Ice slurry generation & heat pump case studies chosen for ATMOsphere Europe 2013

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The ATMOsphere Review Panel has selected additional case studies to be presented at ATMOsphere Europe 2013. Vacuum freezing ice slurry generation and decentral & central natural refrigerants heat pumps are the topics of discussion. The case studies will be presented during the Heat Pump Session and the Air-conditioning Session of ATMOsphere Europe 2013.

The following technology case studies have been selected for the upcoming ATMOsphere Europe 2013 and will be presented during the Heat Pump Session, which will take place on 15 October, and the Air-conditioning Session, which will take place on 16 October.

Energy efficient vacuum freezing ice slurry generation using a R718 compressor by Mathias Safarik, ILK Dresden

Ice slurry is a pumpable binary mixture of water and ice. It can be used as secondary refrigerant and phase change material for storage of cold. Within the vacuum freezing process ice slurry is generated by the evaporation of water at a temperature of 0 °C and a pressure as low as 6 mbar. The vapour is compressed by a centrifugal compressor and condensed at a higher temperature. Ice slurry is stored in a tank and pumped to external heat exchangers providing high cooling capacities. The effective evaporation temperature of the cooling cycle is 0 °C … -1 °C which is considerably higher than in conventional ice slurry generators or chillers charging block ice storages. Therefore the efficiency can be increased by about 30 %. The technology can also be adapted for heat pump applications using zero degree water as heat source. This presentation will focus on the compressor technology developed by ILK for low pressure water vapour and its application for the vacuum ice process. The technology allows ice generation (charging) capacities of 50 kW to 500 kW per module and almost unlimited discharging capacities. The design and results of a 50 kW demonstration plant installed in Dresden will be presented.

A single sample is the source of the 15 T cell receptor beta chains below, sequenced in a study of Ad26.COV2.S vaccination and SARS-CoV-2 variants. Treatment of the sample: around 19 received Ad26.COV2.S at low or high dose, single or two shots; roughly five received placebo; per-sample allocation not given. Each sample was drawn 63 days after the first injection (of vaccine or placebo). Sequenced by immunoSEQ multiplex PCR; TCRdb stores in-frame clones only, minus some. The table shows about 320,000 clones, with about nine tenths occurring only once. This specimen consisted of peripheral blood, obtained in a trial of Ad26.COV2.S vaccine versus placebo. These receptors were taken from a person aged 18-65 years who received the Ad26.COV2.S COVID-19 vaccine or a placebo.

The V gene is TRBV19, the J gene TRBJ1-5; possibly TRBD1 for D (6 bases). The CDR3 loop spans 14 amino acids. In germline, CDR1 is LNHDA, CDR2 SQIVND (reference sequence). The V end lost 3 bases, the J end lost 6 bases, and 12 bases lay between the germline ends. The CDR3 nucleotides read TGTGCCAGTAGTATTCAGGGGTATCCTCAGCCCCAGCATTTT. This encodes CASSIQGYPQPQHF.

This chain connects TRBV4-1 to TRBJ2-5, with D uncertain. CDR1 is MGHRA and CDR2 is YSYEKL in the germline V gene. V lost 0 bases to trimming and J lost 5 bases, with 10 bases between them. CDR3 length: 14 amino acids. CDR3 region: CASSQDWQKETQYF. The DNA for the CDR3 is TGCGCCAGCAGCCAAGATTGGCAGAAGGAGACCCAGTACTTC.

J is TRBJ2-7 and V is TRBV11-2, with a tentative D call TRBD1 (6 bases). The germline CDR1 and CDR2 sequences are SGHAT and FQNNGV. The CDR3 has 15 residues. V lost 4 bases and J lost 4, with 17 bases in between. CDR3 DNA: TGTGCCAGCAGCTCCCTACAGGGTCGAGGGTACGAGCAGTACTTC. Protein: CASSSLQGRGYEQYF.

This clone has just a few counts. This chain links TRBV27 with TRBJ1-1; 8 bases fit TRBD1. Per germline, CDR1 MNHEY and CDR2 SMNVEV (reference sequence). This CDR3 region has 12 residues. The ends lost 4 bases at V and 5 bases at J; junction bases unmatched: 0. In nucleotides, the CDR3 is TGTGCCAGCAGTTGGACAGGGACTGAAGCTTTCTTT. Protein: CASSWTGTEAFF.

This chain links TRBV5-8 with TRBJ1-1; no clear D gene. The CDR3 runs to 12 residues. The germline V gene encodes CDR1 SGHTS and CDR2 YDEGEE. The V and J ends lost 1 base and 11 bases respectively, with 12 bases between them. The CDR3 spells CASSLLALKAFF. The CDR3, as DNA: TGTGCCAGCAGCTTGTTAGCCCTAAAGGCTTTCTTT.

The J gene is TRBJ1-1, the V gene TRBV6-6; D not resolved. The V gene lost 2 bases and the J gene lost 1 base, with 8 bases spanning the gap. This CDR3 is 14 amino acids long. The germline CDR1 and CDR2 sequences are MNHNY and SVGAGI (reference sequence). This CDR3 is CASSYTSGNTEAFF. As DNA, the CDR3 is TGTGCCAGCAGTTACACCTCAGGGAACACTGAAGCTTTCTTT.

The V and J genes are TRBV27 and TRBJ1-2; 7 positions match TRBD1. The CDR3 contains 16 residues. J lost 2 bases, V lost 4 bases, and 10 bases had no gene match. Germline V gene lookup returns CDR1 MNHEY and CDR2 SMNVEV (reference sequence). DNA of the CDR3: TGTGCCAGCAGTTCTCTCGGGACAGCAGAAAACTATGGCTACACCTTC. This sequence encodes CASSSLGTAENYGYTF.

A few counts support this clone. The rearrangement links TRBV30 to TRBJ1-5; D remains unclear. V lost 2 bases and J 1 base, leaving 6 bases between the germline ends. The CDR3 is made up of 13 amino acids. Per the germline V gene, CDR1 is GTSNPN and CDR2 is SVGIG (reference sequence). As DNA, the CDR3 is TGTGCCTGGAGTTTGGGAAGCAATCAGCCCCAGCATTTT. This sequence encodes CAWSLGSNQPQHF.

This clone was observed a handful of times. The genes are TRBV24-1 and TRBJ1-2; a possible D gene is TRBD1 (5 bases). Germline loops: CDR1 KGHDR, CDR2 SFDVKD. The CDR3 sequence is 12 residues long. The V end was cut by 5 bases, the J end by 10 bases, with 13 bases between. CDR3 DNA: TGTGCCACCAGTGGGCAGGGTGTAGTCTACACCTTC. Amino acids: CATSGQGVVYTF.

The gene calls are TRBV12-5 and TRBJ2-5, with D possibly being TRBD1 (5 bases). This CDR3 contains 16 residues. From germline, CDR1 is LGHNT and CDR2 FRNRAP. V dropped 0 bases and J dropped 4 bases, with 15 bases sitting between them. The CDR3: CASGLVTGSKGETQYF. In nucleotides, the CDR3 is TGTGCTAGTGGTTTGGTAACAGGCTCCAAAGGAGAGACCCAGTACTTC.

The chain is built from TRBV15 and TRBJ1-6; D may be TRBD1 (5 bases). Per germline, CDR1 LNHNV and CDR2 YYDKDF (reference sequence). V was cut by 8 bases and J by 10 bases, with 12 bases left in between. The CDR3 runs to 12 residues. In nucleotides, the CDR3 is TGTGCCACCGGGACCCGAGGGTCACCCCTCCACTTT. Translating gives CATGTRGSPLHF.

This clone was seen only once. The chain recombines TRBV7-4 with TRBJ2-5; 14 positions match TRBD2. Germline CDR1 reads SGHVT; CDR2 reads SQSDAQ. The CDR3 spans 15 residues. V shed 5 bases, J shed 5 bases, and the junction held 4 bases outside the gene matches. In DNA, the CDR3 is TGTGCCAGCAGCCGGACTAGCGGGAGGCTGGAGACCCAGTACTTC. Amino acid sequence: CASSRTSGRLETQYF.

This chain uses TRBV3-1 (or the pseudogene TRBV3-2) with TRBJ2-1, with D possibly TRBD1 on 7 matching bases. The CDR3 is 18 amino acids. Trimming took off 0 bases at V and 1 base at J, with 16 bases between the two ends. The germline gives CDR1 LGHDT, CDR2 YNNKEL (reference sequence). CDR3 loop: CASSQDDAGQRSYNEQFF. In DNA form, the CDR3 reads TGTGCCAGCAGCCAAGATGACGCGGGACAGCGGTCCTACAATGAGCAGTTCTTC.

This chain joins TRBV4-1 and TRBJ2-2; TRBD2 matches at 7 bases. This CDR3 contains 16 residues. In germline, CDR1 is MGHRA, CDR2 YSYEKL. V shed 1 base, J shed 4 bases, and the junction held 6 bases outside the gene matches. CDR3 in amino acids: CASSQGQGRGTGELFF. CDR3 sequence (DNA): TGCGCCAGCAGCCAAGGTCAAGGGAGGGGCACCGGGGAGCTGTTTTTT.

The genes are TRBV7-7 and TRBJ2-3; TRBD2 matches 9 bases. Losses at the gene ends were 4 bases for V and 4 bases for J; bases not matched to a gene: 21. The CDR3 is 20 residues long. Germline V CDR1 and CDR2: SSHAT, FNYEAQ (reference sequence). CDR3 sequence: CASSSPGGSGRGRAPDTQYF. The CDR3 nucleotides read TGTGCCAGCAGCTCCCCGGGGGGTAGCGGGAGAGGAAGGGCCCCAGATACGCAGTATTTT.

According to Mathias Safarik, Head of Department Applied Energy Engineering, ILK Dresden, the key features of this technology include: “Considerably higher efficiency compared to conventional block ice storage or scraped surface ice slurry generators, efficiency increases about 30%. No heat exchanger is needed in the storage tank. Ice storage can be charged over night when ambient temperatures are low. Therefore, the condensation temperatures of the chiller are low, increasing the efficiency of the cooling cycle. Compared to on-time generation of chilled water, the overall efficiency of the chilled water supply using vacuum ice storage can be higher. It uses a clean, cheap, abundant phase change material with a large enthalpy of melting (333.5 kJ/kg). It employs the natural refrigerant water (R718). The storage capacity is not linked to the ice generation capacity. High, short-duration cooling loads can easily be matched by using the ice/water mixture as a coolant/secondary refrigerant.”

Decentral and central heat pumps with or without HFCs? by Menno van der Hoff, KNVvK & NVKL